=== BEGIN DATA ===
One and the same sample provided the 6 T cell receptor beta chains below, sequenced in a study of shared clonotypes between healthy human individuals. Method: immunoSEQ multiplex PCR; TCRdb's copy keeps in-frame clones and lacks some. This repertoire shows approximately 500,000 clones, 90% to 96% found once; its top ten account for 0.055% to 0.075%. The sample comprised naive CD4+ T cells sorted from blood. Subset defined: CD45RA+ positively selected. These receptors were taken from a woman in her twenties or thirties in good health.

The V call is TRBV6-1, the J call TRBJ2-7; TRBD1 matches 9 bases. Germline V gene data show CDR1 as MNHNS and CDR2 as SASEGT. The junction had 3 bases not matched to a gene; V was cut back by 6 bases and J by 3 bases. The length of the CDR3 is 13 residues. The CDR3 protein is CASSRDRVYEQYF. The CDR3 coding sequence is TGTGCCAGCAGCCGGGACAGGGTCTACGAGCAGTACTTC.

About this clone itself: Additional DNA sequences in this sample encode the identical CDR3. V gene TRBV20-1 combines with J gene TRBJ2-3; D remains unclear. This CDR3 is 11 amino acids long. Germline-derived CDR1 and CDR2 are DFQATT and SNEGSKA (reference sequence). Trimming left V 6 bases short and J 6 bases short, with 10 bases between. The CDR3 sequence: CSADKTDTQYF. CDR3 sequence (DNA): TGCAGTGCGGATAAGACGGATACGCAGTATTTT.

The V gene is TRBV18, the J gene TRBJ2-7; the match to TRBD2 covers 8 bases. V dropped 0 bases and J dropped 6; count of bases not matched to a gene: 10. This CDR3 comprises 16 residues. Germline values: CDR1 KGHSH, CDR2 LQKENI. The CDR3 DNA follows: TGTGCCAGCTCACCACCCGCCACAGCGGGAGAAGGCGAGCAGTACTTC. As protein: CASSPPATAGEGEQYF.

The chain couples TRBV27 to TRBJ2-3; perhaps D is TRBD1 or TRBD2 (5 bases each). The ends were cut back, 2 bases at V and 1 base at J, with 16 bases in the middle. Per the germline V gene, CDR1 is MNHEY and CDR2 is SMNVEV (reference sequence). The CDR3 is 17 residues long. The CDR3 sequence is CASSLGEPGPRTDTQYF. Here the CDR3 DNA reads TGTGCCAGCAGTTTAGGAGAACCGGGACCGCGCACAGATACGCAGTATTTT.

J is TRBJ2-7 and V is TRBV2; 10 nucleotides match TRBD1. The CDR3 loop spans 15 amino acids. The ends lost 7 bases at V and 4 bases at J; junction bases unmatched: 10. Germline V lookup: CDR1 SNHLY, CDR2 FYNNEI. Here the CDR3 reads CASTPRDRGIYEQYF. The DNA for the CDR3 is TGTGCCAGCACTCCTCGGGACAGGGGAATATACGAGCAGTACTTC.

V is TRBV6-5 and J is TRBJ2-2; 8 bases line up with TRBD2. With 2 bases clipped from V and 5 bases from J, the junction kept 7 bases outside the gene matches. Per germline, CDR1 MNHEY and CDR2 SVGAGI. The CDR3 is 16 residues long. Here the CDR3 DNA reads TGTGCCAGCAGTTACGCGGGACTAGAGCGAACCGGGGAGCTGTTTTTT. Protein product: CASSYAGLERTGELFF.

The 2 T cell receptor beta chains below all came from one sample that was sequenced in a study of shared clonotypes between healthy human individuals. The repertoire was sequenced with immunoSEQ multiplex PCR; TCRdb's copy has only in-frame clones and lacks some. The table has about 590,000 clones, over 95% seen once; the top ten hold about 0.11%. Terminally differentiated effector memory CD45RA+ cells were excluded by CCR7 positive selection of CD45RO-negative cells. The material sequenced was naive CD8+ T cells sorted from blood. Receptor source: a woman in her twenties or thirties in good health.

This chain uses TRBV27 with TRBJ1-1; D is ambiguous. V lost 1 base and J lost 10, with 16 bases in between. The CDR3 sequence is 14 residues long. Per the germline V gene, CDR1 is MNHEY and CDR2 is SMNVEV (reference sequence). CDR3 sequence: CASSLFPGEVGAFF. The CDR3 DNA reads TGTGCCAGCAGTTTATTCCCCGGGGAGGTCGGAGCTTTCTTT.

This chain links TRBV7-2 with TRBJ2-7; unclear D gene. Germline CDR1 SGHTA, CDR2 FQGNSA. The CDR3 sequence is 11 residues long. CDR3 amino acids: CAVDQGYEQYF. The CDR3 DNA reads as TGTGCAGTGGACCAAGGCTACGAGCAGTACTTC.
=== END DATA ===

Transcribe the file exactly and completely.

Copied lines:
One and the same sample provided the 6 T cell receptor beta chains below, sequenced in a study of shared clonotypes between healthy human individuals. Method: immunoSEQ multiplex PCR; TCRdb's copy keeps in-frame clones and lacks some. This repertoire shows approximately 500,000 clones, 90% to 96% found once; its top ten account for 0.055% to 0.075%. The sample comprised naive CD4+ T cells sorted from blood. Subset defined: CD45RA+ positively selected. These receptors were taken from a woman in her twenties or thirties in good health.

The V call is TRBV6-1, the J call TRBJ2-7; TRBD1 matches 9 bases. Germline V gene data show CDR1 as MNHNS and CDR2 as SASEGT. The junction had 3 bases not matched to a gene; V was cut back by 6 bases and J by 3 bases. The length of the CDR3 is 13 residues. The CDR3 protein is CASSRDRVYEQYF. The CDR3 coding sequence is TGTGCCAGCAGCCGGGACAGGGTCTACGAGCAGTACTTC.

About this clone itself: Additional DNA sequences in this sample encode the identical CDR3. V gene TRBV20-1 combines with J gene TRBJ2-3; D remains unclear. This CDR3 is 11 amino acids long. Germline-derived CDR1 and CDR2 are DFQATT and SNEGSKA (reference sequence). Trimming left V 6 bases short and J 6 bases short, with 10 bases between. The CDR3 sequence: CSADKTDTQYF. CDR3 sequence (DNA): TGCAGTGCGGATAAGACGGATACGCAGTATTTT.

The V gene is TRBV18, the J gene TRBJ2-7; the match to TRBD2 covers 8 bases. V dropped 0 bases and J dropped 6; count of bases not matched to a gene: 10. This CDR3 comprises 16 residues. Germline values: CDR1 KGHSH, CDR2 LQKENI. The CDR3 DNA follows: TGTGCCAGCTCACCACCCGCCACAGCGGGAGAAGGCGAGCAGTACTTC. As protein: CASSPPATAGEGEQYF.

The chain couples TRBV27 to TRBJ2-3; perhaps D is TRBD1 or TRBD2 (5 bases each). The ends were cut back, 2 bases at V and 1 base at J, with 16 bases in the middle. Per the germline V gene, CDR1 is MNHEY and CDR2 is SMNVEV (reference sequence). The CDR3 is 17 residues long. The CDR3 sequence is CASSLGEPGPRTDTQYF. Here the CDR3 DNA reads TGTGCCAGCAGTTTAGGAGAACCGGGACCGCGCACAGATACGCAGTATTTT.

J is TRBJ2-7 and V is TRBV2; 10 nucleotides match TRBD1. The CDR3 loop spans 15 amino acids. The ends lost 7 bases at V and 4 bases at J; junction bases unmatched: 10. Germline V lookup: CDR1 SNHLY, CDR2 FYNNEI. Here the CDR3 reads CASTPRDRGIYEQYF. The DNA for the CDR3 is TGTGCCAGCACTCCTCGGGACAGGGGAATATACGAGCAGTACTTC.

V is TRBV6-5 and J is TRBJ2-2; 8 bases line up with TRBD2. With 2 bases clipped from V and 5 bases from J, the junction kept 7 bases outside the gene matches. Per germline, CDR1 MNHEY and CDR2 SVGAGI. The CDR3 is 16 residues long. Here the CDR3 DNA reads TGTGCCAGCAGTTACGCGGGACTAGAGCGAACCGGGGAGCTGTTTTTT. Protein product: CASSYAGLERTGELFF.

The 2 T cell receptor beta chains below all came from one sample that was sequenced in a study of shared clonotypes between healthy human individuals. The repertoire was sequenced with immunoSEQ multiplex PCR; TCRdb's copy has only in-frame clones and lacks some. The table has about 590,000 clones, over 95% seen once; the top ten hold about 0.11%. Terminally differentiated effector memory CD45RA+ cells were excluded by CCR7 positive selection of CD45RO-negative cells. The material sequenced was naive CD8+ T cells sorted from blood. Receptor source: a woman in her twenties or thirties in good health.

This chain uses TRBV27 with TRBJ1-1; D is ambiguous. V lost 1 base and J lost 10, with 16 bases in between. The CDR3 sequence is 14 residues long. Per the germline V gene, CDR1 is MNHEY and CDR2 is SMNVEV (reference sequence). CDR3 sequence: CASSLFPGEVGAFF. The CDR3 DNA reads TGTGCCAGCAGTTTATTCCCCGGGGAGGTCGGAGCTTTCTTT.

This chain links TRBV7-2 with TRBJ2-7; unclear D gene. Germline CDR1 SGHTA, CDR2 FQGNSA. The CDR3 sequence is 11 residues long. CDR3 amino acids: CAVDQGYEQYF. The CDR3 DNA reads as TGTGCAGTGGACCAAGGCTACGAGCAGTACTTC.